This is absolutely breathtaking, folks. Ann Coulter on the Today Show, justifies Pres. Bush's decision to authorize warrantless wiretapping by using the "We're at war" excuse -- and then she uses the internment of Japanese-Americans during World War II to buttress her argument that suspending civil liberties during wartime is fine and perfectly legal. Matt Lauer's response? None. Whatsoever.

Here is what she said:

...FDR put Japanese including loyal Japanese-American citizens in internment camps, and the Supreme Court said during a war we're not going to touch this ... this is wartime, what the president does to defend America, not only are Americans overwhelmingly behind it, but he has the authority to do it.

I can think of a dozen ways he could have challenged her. Just for starters, he could have asked her if she thought she was being inconsistent about condoning restrictions on freedom during wartime when just a few moments before she had dismissed the idea that Iraqis might choose a strongly religious government because, she said, "I think people instinctively prefer freedom." Or he could have asked her how arguing for restrictions on freedom during wartime would work in a situation like this one, where the war we are fighting is going to last for decades, if not much longer than that. Do we spy on Americans secretly and without warrants indefinitely? Forever?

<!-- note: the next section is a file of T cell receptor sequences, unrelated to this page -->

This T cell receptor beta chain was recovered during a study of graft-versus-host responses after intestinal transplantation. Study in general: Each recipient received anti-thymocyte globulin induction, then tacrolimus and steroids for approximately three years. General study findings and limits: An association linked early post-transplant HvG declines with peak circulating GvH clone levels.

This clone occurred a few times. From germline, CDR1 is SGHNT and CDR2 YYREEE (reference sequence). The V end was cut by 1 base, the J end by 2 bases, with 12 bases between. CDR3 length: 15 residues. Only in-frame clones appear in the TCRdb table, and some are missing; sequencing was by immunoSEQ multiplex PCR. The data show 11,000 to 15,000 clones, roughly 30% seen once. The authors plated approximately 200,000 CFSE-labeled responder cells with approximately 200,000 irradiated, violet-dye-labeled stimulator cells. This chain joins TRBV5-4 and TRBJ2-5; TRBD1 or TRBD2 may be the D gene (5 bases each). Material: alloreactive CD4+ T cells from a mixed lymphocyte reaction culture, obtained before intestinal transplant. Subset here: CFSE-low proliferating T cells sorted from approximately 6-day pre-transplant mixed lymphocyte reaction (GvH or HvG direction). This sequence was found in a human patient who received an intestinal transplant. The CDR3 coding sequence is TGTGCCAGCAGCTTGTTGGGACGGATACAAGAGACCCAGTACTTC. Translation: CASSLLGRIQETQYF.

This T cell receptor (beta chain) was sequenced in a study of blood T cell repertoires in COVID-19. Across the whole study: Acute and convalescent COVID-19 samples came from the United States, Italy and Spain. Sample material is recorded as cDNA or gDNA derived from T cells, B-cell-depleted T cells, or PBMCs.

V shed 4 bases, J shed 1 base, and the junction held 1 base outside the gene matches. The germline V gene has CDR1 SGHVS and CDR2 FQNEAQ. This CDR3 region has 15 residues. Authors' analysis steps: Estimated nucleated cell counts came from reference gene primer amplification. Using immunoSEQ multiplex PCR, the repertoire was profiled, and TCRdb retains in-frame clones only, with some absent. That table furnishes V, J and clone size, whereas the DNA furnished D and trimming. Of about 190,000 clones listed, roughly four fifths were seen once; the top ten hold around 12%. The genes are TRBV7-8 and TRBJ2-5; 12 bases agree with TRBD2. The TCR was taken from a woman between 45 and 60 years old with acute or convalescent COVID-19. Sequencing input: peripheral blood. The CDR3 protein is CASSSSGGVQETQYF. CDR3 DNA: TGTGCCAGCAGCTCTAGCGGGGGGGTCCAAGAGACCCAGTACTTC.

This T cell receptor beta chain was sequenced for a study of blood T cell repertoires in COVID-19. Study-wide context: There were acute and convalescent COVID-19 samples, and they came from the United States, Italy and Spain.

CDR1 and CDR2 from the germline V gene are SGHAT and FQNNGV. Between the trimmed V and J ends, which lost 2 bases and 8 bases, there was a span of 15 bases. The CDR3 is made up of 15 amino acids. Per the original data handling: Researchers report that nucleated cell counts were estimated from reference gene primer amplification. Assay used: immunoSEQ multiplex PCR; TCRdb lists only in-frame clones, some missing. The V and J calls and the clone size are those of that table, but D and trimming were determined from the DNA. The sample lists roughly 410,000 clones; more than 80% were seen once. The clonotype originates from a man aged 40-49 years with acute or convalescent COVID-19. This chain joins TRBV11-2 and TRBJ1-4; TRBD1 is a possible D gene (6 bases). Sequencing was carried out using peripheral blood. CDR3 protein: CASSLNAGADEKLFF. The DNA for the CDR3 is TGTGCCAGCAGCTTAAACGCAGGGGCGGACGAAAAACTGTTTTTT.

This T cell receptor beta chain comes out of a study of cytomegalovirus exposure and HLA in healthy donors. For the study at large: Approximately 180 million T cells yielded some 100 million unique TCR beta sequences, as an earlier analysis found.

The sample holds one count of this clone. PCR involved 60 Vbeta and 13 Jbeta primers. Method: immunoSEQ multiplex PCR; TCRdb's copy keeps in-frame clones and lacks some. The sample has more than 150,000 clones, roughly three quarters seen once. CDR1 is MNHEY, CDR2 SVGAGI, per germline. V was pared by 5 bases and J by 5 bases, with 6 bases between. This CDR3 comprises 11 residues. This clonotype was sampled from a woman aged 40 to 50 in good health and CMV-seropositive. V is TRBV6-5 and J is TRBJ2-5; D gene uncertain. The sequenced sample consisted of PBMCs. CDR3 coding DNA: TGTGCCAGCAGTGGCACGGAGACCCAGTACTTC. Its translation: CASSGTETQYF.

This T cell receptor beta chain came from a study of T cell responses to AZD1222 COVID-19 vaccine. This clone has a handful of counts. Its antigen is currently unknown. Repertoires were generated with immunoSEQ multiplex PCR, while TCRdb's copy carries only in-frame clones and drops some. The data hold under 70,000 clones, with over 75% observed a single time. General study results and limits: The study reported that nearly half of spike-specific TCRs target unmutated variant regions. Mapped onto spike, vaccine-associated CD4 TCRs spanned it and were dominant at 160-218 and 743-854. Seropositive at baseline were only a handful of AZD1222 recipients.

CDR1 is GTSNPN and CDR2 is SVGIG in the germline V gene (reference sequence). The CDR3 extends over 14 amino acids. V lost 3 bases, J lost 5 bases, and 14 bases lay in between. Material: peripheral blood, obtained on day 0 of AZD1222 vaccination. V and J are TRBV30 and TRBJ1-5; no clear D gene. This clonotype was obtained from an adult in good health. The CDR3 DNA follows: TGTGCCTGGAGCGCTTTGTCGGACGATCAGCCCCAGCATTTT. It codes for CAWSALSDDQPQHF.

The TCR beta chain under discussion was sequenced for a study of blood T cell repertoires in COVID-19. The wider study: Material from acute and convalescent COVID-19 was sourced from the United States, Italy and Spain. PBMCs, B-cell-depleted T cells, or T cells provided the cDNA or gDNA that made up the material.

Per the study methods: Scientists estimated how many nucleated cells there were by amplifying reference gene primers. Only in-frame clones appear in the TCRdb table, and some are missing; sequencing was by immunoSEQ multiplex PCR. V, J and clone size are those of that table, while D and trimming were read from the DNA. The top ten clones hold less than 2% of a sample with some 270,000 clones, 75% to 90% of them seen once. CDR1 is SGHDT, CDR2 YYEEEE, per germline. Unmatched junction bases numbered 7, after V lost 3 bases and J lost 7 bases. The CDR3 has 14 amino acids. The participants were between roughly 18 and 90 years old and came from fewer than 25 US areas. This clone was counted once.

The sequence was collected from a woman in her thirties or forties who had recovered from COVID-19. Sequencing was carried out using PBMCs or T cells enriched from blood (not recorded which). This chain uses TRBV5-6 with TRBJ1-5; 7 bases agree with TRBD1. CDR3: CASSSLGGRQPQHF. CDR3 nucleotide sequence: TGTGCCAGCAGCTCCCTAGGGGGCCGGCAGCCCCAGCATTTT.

But Lauer did not ask these questions or any others. Instead, he just looked down at his notes, and proceeded to ask Coulter what she thought of Pres. Bush supporting Anna Nicole Smith in her court fight over her late husband's estate!

Check out the video for yourself. But have a barf bag handy; you'll need it.


Tuesday, December 27, 2005

Robert Fisk in the Los Angeles Times

Robert Fisk is one of the few totally honest voices in journalism, print or broadcast. His op-ed in today's Los Angeles Times -- about the way journalism uses language and images to obfuscate the truth about war and other forms of injustice -- is just another example of his unwillingness to call a spade anything other than a spade.

I first realized the enormous pressures on American journalists in the Middle East when I went some years ago to say goodbye to a colleague from the Boston Globe. I expressed my sorrow that he was leaving a region where he had obviously enjoyed reporting. I could save my sorrows for someone else, he said. One of the joys of leaving was that he would no longer have to alter the truth to suit his paper's more vociferous readers.

"I used to call the Israeli Likud Party 'right wing,' " he said. "But recently, my editors have been telling me not to use the phrase. A lot of our readers objected." And so now, I asked? "We just don't call it 'right wing' anymore."